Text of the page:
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3 people to decide Site C's fate

With B.C. and federal officials on board, the project goes to a Joint Review Panel

Three people have been selected to decide the fate of the Site C project - and in the process, the economic and social future of the Peace Region as a whole.

On Aug. 6, both B.C. and Federal regulatory authorities said that the amended environmental impact statement (EIS) for Site C was satisfactory, and have directed the proposal to the Joint Review Panel for further review.

The chair members include a longtime environmental ministry insider, a professional engineer and a communications consultant with an anthropology background.

The chair of the panel is Dr. Harry Swain, who holds a Ph.D. in economic geography. Swain served for 22 years in the federal government between 1971 and 1995, before eventually becoming a research associate at the University of Victoria.

In 2012, he wrote an editorial questioning Enbridge's proposed Northern Gateway pipeline, saying that there would be "some probabilities of environmental damage and some certainty of insult to aboriginal land titles."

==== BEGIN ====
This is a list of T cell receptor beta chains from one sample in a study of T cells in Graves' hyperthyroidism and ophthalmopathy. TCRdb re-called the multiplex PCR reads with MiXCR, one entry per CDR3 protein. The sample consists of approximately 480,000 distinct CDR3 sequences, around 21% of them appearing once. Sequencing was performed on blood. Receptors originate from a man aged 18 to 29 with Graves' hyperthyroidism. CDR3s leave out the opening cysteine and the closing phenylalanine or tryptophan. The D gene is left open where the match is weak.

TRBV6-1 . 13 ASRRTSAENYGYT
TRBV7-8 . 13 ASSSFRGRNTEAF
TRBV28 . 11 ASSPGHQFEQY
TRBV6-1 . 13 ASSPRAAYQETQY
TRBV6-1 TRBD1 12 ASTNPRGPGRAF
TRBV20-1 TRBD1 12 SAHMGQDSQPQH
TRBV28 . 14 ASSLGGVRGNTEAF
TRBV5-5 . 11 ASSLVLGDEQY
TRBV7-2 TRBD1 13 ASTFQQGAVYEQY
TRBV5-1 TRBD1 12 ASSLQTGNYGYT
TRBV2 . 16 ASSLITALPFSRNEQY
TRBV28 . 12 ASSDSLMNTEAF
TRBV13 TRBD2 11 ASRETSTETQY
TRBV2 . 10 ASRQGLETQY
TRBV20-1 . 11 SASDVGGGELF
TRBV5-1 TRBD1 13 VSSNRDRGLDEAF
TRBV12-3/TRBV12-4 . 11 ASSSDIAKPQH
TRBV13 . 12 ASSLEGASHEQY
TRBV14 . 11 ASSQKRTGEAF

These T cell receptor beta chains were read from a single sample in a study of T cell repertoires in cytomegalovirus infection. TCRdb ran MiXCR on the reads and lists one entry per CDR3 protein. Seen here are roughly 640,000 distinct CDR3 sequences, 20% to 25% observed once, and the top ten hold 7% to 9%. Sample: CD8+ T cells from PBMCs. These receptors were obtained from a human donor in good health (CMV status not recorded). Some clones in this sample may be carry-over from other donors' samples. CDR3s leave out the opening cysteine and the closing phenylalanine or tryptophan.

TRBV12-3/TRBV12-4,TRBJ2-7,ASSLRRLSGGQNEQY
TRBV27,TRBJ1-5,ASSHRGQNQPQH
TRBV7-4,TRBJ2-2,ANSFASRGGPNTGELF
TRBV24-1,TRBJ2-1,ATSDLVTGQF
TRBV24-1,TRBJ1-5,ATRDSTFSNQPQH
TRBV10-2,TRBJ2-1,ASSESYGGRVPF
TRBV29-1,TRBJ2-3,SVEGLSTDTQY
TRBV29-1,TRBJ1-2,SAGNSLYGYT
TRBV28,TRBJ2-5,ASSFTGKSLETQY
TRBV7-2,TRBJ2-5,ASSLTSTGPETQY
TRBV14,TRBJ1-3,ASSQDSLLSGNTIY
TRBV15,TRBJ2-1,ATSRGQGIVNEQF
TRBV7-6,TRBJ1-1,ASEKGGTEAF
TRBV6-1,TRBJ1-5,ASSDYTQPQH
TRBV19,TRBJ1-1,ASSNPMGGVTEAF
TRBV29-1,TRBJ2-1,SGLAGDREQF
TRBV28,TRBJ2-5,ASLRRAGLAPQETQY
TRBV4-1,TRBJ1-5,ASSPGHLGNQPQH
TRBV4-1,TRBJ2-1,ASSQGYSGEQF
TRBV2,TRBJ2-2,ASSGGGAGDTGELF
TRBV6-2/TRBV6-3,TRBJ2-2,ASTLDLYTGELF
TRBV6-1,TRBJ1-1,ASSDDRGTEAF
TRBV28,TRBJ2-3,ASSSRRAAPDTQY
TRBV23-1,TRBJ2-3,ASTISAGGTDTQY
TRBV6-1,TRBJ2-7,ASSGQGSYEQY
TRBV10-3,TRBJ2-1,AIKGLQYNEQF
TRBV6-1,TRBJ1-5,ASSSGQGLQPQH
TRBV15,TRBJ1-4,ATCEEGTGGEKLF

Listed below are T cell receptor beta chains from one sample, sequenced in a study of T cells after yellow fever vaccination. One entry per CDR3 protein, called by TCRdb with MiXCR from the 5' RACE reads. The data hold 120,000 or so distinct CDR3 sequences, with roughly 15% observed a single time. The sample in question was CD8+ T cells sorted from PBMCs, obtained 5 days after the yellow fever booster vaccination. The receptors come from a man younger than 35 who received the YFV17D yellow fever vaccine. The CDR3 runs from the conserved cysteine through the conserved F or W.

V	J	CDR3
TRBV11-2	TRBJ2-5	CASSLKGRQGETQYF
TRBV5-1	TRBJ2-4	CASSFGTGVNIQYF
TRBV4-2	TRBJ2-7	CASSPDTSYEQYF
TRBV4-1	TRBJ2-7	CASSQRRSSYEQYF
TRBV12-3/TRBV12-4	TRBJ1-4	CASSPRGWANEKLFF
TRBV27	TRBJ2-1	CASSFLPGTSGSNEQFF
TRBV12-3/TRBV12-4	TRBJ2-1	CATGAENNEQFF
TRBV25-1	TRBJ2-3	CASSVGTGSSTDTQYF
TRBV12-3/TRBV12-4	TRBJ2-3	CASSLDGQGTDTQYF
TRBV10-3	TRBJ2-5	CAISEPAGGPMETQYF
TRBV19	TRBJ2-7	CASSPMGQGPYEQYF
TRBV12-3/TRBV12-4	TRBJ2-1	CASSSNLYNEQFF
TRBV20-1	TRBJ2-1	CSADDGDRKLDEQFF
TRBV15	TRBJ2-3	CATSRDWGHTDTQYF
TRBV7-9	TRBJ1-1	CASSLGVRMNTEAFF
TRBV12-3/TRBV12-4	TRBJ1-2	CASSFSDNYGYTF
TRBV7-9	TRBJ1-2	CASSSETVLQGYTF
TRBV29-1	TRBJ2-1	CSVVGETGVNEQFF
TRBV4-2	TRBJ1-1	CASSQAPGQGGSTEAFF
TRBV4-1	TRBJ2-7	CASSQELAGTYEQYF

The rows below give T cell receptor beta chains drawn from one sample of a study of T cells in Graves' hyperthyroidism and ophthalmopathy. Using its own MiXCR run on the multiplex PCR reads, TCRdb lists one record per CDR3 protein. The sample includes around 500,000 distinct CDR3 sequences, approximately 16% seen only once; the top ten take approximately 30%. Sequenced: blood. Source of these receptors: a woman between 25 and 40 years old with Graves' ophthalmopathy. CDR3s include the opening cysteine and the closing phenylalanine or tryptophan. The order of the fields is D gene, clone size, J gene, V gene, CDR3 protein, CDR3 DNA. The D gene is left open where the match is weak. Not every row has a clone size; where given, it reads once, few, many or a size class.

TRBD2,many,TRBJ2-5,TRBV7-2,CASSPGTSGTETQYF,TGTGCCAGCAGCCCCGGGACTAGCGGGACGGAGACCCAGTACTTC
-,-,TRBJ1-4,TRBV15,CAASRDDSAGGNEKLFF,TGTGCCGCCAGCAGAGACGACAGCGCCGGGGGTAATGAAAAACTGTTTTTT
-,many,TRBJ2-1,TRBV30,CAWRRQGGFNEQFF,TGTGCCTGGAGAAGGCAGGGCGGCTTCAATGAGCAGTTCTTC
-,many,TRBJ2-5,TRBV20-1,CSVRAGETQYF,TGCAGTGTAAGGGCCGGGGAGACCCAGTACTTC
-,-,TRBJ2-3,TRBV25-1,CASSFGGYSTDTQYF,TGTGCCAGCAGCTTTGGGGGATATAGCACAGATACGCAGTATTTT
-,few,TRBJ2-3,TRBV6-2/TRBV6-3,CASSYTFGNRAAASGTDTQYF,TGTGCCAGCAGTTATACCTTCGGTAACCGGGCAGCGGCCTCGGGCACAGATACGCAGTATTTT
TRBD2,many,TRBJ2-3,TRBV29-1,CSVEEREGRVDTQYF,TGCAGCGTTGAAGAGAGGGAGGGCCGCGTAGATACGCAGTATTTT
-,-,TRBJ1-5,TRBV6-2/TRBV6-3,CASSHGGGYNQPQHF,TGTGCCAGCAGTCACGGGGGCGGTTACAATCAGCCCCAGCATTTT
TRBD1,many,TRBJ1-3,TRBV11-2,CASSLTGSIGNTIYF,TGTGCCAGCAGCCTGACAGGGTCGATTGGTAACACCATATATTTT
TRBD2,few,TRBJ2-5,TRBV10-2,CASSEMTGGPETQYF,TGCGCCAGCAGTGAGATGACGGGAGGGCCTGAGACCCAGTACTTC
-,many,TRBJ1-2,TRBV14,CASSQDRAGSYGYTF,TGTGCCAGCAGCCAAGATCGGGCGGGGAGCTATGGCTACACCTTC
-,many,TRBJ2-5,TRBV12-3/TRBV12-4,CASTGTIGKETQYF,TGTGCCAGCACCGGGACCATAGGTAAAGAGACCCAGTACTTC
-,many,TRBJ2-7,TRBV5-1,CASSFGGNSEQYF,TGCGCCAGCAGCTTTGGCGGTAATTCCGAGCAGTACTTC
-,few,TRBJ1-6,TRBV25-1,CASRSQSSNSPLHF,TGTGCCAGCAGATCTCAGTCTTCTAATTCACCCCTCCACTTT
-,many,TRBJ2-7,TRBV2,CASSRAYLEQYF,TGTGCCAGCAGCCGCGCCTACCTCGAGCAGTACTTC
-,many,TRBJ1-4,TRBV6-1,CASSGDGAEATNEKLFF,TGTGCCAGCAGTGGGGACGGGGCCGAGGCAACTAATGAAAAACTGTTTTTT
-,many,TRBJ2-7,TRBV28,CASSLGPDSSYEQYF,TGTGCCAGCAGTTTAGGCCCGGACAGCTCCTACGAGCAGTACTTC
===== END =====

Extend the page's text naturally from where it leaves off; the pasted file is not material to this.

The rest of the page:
The editorial concluded with Swain asking readers, "why Enbridge chose the less safe route, and whether we as taxpayers have to pay the premium for the risks the company has created."

Swain has also written a book about the Oka Crisis, a conflict where a First Nations protest arguing against a proposed golf course on disputed land turned into a 78-day standoff. (Swain was the Federal Minister of Aboriginal Affairs during that period.)

The second member of the panel is James Mattison, a professional engineer who at one point served as assistant deputy minister and comptroller of water rights with the Ministry of Environment.

Mattison spent 25 years with the Ministry of Environment before retiring from government service in 2009. According to the provincial Ministry of Finance website, Mattison sits on both the Oil and Gas Appeal Tribunal and the Environmental Appeals Board.

The third member of the panel is Jocelyne Beaudet, a communications consultant with two degrees in anthropology.

She has also served as a member of a joint review panel for the new Darlington nuclear power plant project and the Eastmain 1-A/Rupert Hydroelectric Project.

Fort St. John Mayor Lori Ackerman praised the panelists selected.

"They look like their very knowledgeable people, and I look forward to meeting them and having a discussion with them about the dam," she said.

Area C Director Arthur Hadland said the panelists would have a few issues to look at, including recreational opportunities, agriculture, the dam's economic impact in conjunction with the growing natural gas economy, and First Nations issues, among others.

"I'm ever optimistic that honesty will prevail in a review process," said Hadland, who has expressed opposition to the Site C dam in the past. "I'm hoping that they'll give it a thorough, honest and transparent review."

The Site C project is expected to cost $7 billion, and bring in potentially thousands of jobs to the Peace Region. However, critics have questioned its necessity and environmental impacts, among other issues.